By CB Droege.
My son doesn’t always make a clear distinction between my wife and I. Sometimes he calls me “mommy”. Sometimes he calls her “daddy”. More often, calls either or both of us “Mommadaddy”, as if it is a single title for a single entity. I know that this is an artifact of his age, and that he will someday grow out of it. I can’t help but wonder when he will begin to make the distinction between us. Will we see it? Will we notice from one moment to the next when our son realizes that mommy and daddy are distinct individuals with their own opinions, feelings, and practices?
I was probably four or five when my parents ceased being one entity. While I don’t remember the exact day, I do remember clearly the exact moment when it happened. It was a bolt of lightning in my brain, searing these few moments into place.
I’m sure it wasn’t the first time they disagreed in front of me, though it was important to my parents to do that as little as possible. I’d even seen them argue previous to these moments, but it was this specific incident which forever separated them.
It was time for me to start brushing my teeth by myself. Many nights before, mom had brushed my teeth for me, and many night dad had done it, and never had I noticed a difference. To brush my own teeth, I needed to know how to put the toothpaste on the brush, the first part of the lesson. My father was showing me. My mother was watching from my other side. “Like this,” he said, turning on the water to wet the brush, “Put the brush at the end of the toothpaste tube, and squeeze the tube just a little bit.” I watched him carry this out.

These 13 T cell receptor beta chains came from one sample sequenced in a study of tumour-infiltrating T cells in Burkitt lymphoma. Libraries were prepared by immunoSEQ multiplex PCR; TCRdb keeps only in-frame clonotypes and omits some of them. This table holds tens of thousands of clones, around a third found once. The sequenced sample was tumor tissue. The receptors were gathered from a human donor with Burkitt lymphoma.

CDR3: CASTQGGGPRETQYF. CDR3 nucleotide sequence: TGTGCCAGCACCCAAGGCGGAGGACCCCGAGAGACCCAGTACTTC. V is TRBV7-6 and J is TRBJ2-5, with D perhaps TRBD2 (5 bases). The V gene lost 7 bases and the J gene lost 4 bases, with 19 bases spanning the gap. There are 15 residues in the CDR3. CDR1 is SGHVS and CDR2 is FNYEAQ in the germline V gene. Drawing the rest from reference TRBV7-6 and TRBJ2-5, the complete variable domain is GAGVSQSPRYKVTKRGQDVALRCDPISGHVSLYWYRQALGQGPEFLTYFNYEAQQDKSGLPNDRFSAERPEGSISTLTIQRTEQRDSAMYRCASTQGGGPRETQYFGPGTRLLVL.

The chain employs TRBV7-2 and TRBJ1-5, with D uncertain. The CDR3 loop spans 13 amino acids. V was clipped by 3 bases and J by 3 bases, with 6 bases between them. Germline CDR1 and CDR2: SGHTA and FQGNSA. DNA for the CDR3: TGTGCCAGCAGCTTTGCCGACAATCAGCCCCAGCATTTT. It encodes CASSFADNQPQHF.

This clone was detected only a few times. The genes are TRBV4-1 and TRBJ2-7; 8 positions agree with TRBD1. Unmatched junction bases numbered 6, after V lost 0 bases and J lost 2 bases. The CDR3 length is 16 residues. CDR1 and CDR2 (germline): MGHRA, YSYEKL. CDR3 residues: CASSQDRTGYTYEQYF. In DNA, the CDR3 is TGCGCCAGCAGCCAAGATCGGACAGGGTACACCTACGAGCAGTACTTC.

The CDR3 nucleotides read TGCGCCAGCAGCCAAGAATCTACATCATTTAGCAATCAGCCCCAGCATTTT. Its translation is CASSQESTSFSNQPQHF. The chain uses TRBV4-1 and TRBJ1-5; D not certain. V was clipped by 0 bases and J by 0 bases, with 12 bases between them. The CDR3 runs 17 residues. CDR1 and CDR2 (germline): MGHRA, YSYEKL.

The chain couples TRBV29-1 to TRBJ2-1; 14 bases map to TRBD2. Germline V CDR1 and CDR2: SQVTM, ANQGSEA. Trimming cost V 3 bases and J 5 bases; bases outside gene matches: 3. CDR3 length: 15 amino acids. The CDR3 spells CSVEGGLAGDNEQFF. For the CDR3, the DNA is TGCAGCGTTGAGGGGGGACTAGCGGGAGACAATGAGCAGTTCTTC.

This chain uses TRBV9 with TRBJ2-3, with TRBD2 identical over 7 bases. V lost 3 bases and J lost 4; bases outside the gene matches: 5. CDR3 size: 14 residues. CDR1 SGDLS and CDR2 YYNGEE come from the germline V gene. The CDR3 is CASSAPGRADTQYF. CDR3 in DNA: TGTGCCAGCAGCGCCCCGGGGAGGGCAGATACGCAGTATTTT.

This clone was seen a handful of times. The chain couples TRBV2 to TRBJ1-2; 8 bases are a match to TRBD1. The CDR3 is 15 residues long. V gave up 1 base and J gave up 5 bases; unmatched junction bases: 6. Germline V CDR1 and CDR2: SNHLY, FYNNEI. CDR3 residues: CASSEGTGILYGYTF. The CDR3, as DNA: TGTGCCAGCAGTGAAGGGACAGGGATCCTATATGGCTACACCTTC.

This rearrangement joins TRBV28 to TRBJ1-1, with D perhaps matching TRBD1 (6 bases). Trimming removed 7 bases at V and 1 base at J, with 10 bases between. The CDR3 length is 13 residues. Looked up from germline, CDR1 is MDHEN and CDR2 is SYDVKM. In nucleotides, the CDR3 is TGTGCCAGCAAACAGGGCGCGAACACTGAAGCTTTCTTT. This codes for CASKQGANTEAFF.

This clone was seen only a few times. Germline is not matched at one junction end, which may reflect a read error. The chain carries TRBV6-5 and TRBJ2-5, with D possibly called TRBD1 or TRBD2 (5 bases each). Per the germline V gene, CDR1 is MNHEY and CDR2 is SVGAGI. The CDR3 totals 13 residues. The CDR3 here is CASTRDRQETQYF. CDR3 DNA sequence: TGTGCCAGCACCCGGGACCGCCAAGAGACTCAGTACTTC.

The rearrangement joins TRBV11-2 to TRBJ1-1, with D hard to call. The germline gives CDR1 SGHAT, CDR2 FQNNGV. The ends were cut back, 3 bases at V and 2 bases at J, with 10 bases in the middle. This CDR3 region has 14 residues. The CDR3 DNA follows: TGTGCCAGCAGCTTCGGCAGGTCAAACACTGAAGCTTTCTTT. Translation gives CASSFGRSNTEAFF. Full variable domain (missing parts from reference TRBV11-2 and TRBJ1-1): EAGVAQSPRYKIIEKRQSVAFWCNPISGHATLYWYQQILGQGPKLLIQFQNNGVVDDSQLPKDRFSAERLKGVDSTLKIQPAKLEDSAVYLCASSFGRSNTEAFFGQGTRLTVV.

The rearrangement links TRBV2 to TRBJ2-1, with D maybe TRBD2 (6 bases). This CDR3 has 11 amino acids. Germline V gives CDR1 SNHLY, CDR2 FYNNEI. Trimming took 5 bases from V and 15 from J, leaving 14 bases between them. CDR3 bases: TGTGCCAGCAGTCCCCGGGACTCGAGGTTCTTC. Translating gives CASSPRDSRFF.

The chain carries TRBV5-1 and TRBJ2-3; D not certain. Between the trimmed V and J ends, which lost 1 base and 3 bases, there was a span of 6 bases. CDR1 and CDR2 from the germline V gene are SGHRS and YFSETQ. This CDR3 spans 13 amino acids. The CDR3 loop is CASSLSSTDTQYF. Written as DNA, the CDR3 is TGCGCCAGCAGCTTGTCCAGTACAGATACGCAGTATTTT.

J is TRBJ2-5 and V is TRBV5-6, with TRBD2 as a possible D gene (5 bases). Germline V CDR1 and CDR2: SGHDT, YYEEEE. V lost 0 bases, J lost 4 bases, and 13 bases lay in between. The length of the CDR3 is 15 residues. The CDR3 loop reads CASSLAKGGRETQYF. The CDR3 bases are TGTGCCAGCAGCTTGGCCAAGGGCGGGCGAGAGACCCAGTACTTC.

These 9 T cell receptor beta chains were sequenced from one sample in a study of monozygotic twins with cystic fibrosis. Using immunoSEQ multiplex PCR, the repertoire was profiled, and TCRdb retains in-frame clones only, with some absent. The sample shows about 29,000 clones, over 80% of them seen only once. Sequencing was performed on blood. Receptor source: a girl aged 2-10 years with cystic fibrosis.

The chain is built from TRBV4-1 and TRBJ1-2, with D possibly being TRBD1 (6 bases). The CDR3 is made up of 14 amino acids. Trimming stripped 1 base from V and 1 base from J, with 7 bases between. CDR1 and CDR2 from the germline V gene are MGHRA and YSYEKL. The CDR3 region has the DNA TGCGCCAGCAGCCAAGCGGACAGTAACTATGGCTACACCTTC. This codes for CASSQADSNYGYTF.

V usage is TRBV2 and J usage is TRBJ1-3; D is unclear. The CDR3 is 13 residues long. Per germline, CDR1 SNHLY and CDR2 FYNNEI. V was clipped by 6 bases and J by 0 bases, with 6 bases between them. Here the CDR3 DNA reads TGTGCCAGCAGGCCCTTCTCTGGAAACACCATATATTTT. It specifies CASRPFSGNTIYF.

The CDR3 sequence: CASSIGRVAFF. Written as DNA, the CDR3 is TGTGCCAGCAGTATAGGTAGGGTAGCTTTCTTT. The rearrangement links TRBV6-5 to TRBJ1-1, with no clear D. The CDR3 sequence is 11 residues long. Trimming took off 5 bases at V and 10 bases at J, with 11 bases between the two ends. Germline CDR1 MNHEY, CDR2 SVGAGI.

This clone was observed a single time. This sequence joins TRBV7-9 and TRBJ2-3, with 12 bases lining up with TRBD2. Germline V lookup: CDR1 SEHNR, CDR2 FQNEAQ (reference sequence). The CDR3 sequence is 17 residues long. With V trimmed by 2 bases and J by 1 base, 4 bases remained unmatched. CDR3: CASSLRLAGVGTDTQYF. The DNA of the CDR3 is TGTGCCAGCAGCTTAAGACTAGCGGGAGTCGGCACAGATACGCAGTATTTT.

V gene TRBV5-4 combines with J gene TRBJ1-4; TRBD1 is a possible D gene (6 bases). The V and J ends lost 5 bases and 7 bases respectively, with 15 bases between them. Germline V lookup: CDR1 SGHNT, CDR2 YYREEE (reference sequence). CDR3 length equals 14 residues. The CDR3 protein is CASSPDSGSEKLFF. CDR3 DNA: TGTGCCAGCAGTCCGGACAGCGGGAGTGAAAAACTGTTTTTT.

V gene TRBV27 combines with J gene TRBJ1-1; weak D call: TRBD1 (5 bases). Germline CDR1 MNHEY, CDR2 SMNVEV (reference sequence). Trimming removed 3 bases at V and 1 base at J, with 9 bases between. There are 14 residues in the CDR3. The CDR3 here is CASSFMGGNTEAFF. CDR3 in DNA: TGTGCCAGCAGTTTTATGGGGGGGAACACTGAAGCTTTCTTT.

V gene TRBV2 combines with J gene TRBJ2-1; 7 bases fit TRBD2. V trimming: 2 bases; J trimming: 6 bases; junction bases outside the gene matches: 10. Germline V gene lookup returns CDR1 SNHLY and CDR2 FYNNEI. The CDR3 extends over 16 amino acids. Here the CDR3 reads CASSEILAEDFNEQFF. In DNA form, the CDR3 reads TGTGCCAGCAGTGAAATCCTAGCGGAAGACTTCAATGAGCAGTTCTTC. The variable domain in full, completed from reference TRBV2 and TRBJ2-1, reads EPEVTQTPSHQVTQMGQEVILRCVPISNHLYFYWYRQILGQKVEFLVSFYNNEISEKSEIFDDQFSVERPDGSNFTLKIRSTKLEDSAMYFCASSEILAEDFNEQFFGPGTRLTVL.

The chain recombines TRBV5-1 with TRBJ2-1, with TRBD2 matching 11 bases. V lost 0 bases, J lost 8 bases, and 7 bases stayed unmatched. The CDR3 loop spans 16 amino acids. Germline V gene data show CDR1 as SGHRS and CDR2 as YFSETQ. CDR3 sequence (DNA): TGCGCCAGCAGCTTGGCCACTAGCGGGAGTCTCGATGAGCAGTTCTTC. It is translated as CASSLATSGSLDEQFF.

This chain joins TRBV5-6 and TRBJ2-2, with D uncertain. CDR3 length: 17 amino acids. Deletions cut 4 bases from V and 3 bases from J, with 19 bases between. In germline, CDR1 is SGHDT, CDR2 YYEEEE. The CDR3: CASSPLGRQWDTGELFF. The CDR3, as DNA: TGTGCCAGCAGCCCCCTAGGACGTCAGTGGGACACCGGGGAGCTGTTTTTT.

“What?” My mother said. “That’s disgusting. Do you always do that?”
My father turned, surprised, toward my mother, “Well, yeah.”
“That’s so unsanitary! Yuk.” She screwed up her face.
“Unsanitary?” He said, indignant, his usual response to unexpected criticism, “I’m just putting toothpaste on a brush!”
“No…” She took the brush and paste from my father and rinsed the brush under the still-running water. “Like this…” She squeezed a bit of paste from the tube, and applied it to the bristles with a swipe. It looked just like the way people did it on toothpaste commercials “Then the brush doesn’t touch the tube at all.”
My father raised an eyebrow, “That’s so wasteful. Do you always use that much?”
“It’s just toothpaste,” she said before putting the brush in my hand and walking away, leaving my dad to finish the remainder of the lesson alone.
My parents were never the same after that.
CB DROEGE is an award winning fantasy author and poet living in Munich. His latest book, RapUnsEl and Other Stories was released June 2015. Learn more at manawaker.com